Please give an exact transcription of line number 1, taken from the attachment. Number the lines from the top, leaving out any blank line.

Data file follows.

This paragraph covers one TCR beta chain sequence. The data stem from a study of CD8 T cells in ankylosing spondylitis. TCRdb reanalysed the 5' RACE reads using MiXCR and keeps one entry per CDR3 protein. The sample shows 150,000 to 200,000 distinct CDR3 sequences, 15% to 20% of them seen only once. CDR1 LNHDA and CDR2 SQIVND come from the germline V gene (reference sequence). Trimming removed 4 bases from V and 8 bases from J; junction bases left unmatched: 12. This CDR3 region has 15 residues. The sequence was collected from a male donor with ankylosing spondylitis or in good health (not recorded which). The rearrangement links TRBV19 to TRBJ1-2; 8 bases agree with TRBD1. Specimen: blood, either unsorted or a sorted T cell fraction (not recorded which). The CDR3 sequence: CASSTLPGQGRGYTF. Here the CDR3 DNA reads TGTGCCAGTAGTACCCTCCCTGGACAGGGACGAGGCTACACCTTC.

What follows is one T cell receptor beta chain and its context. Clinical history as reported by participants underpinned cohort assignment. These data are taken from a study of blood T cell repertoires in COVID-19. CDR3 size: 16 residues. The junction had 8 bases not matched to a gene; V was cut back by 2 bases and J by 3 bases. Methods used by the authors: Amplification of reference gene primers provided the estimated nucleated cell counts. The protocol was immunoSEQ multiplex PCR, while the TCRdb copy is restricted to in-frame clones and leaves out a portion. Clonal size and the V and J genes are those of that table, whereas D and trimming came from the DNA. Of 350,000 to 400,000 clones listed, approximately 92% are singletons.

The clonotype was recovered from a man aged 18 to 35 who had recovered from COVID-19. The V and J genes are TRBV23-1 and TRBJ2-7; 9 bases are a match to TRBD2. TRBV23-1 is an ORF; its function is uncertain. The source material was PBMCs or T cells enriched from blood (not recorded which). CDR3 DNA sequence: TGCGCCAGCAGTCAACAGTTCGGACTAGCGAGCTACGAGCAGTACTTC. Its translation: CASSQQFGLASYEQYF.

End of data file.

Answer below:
This paragraph covers one TCR beta chain sequence. The data stem from a study of CD8 T cells in ankylosing spondylitis. TCRdb reanalysed the 5' RACE reads using MiXCR and keeps one entry per CDR3 protein. The sample shows 150,000 to 200,000 distinct CDR3 sequences, 15% to 20% of them seen only once. CDR1 LNHDA and CDR2 SQIVND come from the germline V gene (reference sequence). Trimming removed 4 bases from V and 8 bases from J; junction bases left unmatched: 12. This CDR3 region has 15 residues. The sequence was collected from a male donor with ankylosing spondylitis or in good health (not recorded which). The rearrangement links TRBV19 to TRBJ1-2; 8 bases agree with TRBD1. Specimen: blood, either unsorted or a sorted T cell fraction (not recorded which). The CDR3 sequence: CASSTLPGQGRGYTF. Here the CDR3 DNA reads TGTGCCAGTAGTACCCTCCCTGGACAGGGACGAGGCTACACCTTC.